Enter your search term

Search by title or post keyword

Can a Felon Become a Flight Attendant?

Table of Contents

Our website is supported by our users. We sometimes earn affiliate links when you click through the affiliate links on our website

Contact us for Questions

Thinking of grabbing a job in the friendly skies? Maybe you want to work for an airline as a flight attendant.

But can a felon become a flight attendant?

Let’s take a look.

In this blog post, we’ll cover the following:

  • What Is a Flight Attendant?
  • Requirements to Become a Flight Attendant
  • Background Check?
  • Does the Type of Felony Make a Difference?
  • An Opportunity for Felons?


What Is a Flight Attendant?

A flight attendant provides routine service to passengers and responds to emergencies. It’s a flight attendant’s duty to keep airline passengers safe and secure. 

As a flight attendant, you typically do such things as demonstrate the use of safety and emergency equipment. You serve beverages, meals, and snacks. You would also need to be prepared to deal with emergencies and assist passengers in evacuating an aircraft.

There’s a lot to it, but it can be a rewarding career.

So, how does this go?

Requirements to Become a Flight Attendant

If you want to become a flight attendant, you need to have a high school diploma or GED. That’s not always the requirement as some airlines want you to have a college degree.

According to the Federal Aviation Administration (FAA), you must be at least 18 years old, although some employers have higher minimum age requirements. Just because of the type of position it is, you need to have experience working with the public and one or two years of work experience in a service occupation. 

There are also physical requirements to meet. You must be between 5’0” and 5’11” in order to reach overhead bins. Your vision must be correctable to at least 20/40. 

You will learn emergency procedures such as evacuating an aircraft, operating emergency equipment, and administering first aid.

That’s not all.

If you are hired as a flight attendant, you will need to undergo training, ranging from three to six weeks at the airline’s flight training center. 

You will have to pass a proficiency test after completing an employer’s initial training program. There are training programs in place that offer a flight attendant certification required by the FAA called a Certificate of Demonstrated Proficiency.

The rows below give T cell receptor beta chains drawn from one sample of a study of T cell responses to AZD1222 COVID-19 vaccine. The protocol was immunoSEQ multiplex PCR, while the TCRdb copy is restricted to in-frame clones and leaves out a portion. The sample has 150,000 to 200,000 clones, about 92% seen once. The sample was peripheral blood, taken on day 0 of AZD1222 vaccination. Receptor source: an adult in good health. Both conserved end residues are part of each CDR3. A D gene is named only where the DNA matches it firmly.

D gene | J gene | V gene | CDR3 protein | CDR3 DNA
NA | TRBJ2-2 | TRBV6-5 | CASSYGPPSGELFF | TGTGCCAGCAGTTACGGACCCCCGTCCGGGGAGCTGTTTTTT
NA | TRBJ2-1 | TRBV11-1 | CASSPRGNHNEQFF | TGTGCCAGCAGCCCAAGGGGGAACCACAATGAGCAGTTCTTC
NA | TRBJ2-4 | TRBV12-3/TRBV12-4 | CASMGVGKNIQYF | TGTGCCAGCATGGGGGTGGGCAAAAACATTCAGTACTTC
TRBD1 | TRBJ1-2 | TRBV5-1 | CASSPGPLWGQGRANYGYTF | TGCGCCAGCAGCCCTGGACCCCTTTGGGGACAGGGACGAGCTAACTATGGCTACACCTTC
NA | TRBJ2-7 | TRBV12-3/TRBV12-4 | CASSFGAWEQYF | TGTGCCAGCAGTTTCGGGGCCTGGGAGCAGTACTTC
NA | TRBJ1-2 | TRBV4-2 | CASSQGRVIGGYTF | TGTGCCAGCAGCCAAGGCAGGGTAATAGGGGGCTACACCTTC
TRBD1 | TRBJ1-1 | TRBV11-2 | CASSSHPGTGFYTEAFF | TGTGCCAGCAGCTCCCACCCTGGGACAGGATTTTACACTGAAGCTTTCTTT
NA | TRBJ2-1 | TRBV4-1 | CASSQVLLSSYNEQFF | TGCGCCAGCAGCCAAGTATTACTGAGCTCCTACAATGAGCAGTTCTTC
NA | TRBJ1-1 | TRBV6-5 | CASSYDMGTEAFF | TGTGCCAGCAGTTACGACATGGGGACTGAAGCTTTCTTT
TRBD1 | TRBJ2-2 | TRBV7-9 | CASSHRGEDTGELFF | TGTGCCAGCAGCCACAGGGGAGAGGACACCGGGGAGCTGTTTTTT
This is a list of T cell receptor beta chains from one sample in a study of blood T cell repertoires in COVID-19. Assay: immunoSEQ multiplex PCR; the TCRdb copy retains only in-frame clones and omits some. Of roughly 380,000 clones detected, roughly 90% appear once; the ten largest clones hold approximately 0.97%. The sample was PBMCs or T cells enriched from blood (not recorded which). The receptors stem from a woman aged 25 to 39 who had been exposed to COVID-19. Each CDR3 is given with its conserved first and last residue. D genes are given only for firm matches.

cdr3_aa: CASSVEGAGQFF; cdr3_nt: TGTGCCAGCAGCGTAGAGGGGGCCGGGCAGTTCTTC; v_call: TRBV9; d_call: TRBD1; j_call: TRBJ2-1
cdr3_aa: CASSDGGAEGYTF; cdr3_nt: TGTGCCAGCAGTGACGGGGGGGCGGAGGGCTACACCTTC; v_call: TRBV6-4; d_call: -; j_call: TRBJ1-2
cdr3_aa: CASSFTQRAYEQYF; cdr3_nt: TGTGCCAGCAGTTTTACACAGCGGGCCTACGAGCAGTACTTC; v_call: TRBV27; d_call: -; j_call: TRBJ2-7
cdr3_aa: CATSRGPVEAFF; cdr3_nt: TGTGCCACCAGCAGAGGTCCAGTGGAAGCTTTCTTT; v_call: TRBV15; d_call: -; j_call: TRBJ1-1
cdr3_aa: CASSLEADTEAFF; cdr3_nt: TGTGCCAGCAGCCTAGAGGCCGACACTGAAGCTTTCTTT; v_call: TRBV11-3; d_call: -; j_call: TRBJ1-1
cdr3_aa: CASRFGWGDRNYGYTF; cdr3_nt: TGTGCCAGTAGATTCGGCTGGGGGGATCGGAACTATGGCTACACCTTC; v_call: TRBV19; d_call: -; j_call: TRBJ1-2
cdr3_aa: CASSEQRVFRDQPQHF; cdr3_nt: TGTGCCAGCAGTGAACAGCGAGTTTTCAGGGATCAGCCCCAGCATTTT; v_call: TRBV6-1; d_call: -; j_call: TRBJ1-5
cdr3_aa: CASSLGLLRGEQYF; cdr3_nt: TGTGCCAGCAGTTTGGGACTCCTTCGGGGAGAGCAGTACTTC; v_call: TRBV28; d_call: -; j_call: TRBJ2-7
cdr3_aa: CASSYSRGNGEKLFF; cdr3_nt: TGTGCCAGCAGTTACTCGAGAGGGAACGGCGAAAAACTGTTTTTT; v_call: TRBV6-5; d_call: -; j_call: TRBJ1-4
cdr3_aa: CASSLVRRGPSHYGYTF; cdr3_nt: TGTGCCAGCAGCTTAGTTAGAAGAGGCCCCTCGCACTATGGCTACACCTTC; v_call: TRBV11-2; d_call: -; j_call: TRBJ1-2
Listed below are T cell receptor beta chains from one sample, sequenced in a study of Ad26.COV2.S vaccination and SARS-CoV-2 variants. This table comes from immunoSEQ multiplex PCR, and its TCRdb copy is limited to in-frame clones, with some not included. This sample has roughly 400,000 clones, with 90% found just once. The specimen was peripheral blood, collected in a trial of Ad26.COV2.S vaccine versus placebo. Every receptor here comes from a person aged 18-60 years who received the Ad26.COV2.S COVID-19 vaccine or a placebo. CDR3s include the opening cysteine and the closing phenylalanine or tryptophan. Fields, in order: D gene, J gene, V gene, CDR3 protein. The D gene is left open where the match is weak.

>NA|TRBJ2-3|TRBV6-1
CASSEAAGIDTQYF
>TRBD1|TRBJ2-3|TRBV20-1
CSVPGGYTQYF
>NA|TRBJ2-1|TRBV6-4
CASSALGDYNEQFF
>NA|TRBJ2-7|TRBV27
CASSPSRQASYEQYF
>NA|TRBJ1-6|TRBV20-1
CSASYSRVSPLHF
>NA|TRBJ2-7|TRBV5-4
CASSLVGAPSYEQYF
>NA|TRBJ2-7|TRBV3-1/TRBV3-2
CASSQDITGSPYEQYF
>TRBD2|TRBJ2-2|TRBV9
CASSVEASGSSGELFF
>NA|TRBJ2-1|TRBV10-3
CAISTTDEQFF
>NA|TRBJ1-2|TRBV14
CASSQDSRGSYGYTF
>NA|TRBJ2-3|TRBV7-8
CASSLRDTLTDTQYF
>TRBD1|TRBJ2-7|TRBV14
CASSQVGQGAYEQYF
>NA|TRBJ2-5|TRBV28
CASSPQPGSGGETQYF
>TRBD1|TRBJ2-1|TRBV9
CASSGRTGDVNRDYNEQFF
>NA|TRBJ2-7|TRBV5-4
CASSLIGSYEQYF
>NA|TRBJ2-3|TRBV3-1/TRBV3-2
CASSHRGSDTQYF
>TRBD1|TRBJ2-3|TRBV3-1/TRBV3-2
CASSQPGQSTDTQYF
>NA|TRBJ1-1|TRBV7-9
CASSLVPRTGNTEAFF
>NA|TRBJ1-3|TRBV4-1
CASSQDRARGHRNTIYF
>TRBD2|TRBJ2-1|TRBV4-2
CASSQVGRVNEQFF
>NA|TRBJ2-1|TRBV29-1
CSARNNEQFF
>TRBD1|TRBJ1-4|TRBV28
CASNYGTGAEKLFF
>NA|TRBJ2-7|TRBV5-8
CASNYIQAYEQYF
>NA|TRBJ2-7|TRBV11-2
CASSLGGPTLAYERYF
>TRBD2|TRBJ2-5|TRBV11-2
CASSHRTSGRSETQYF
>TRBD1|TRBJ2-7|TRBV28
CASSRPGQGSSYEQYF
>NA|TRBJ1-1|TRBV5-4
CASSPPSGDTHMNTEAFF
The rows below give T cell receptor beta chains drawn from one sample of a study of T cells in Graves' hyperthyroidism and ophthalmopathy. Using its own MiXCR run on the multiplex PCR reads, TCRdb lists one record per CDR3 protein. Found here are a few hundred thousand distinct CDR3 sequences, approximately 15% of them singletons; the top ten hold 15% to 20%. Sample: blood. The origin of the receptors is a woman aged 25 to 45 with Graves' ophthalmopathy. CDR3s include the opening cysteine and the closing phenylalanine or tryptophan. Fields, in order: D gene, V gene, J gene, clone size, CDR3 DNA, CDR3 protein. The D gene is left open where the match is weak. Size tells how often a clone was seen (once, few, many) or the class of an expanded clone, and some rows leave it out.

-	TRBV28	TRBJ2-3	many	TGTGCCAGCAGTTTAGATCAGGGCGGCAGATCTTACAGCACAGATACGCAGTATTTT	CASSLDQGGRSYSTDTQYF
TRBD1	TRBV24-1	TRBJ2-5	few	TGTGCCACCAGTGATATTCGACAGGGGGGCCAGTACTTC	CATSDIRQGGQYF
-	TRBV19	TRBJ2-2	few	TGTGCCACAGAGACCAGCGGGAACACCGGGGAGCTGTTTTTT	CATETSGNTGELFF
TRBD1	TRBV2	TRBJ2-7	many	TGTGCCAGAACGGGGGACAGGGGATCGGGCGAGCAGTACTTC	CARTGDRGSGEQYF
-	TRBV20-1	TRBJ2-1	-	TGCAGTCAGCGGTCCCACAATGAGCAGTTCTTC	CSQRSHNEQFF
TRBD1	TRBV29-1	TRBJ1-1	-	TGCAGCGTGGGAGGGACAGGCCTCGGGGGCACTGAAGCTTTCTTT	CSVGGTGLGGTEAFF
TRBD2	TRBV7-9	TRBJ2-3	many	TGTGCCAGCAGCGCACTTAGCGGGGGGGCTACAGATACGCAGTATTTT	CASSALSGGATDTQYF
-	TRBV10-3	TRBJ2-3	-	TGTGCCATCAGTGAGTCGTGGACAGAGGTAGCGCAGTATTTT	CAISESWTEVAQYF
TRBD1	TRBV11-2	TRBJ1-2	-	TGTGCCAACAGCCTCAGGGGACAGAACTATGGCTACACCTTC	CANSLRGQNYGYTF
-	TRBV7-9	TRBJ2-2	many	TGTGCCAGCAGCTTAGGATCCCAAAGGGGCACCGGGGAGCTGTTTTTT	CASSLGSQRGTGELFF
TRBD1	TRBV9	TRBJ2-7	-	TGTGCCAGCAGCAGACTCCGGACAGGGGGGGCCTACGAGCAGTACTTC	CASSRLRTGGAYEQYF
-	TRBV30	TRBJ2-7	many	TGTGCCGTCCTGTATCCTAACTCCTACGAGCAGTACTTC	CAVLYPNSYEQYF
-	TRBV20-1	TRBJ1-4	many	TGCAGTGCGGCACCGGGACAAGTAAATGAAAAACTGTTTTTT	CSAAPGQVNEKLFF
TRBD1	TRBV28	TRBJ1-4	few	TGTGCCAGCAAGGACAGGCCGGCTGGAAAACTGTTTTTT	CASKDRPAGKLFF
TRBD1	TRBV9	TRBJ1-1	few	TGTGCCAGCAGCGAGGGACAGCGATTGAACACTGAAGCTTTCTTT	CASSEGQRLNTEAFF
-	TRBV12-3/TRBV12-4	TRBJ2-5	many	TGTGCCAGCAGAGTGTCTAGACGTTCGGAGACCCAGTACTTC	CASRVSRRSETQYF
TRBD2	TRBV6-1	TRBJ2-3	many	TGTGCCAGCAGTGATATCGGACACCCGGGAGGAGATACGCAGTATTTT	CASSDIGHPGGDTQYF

Flight attendants are certified for specific types of aircraft and must take training for the type of aircraft on which they are to work. As a flight attendant, you will continue to receive additional on-the-job training to maintain your certification.

It really is more than just a job. It is a career and not easy to get there.

How Much Does a Flight Attendant Earn?

The U.S. Bureau of Labor Statistics indicates that there are approximately 119,000 flight attendants in the U.S. with a median annual wage of $56,640 in 2019. While this has shown a lot of growth over the years, not so much now. Recent world and health events have led to a significant slowdown for this career path.

Your earnings will still depend on your experience and what part of the country you live and work in. A flight attendant working on the East or West coast tends to have a higher income than in other regions of the country.

Background Check?

Yes there is a background check. Just think about it. This is a career in the aviation industry. 

As such, you will encounter the expectations of the Transportation Security Administration (TSA). When you say that, any background check will be thorough.

There are actually two background checks you will have to go through.

First is the background check for whatever airline you apply to. That will vary according to the airline. This may be a typical review looking at the past seven years along with a credit check and a drug test. The FAA establishes certain guidelines that each flight attendant must meet through a rather restrictive background check.

According to the FAA, you will have to pass a 10-year background and credit check. These will be done using an FBI fingerprint check. Many jobs will only look back over the past seven years. The FAA doesn’t think that is sufficient and demands a 10-year check. The credit check will allow them to know about whether or not you are responsible with your finances.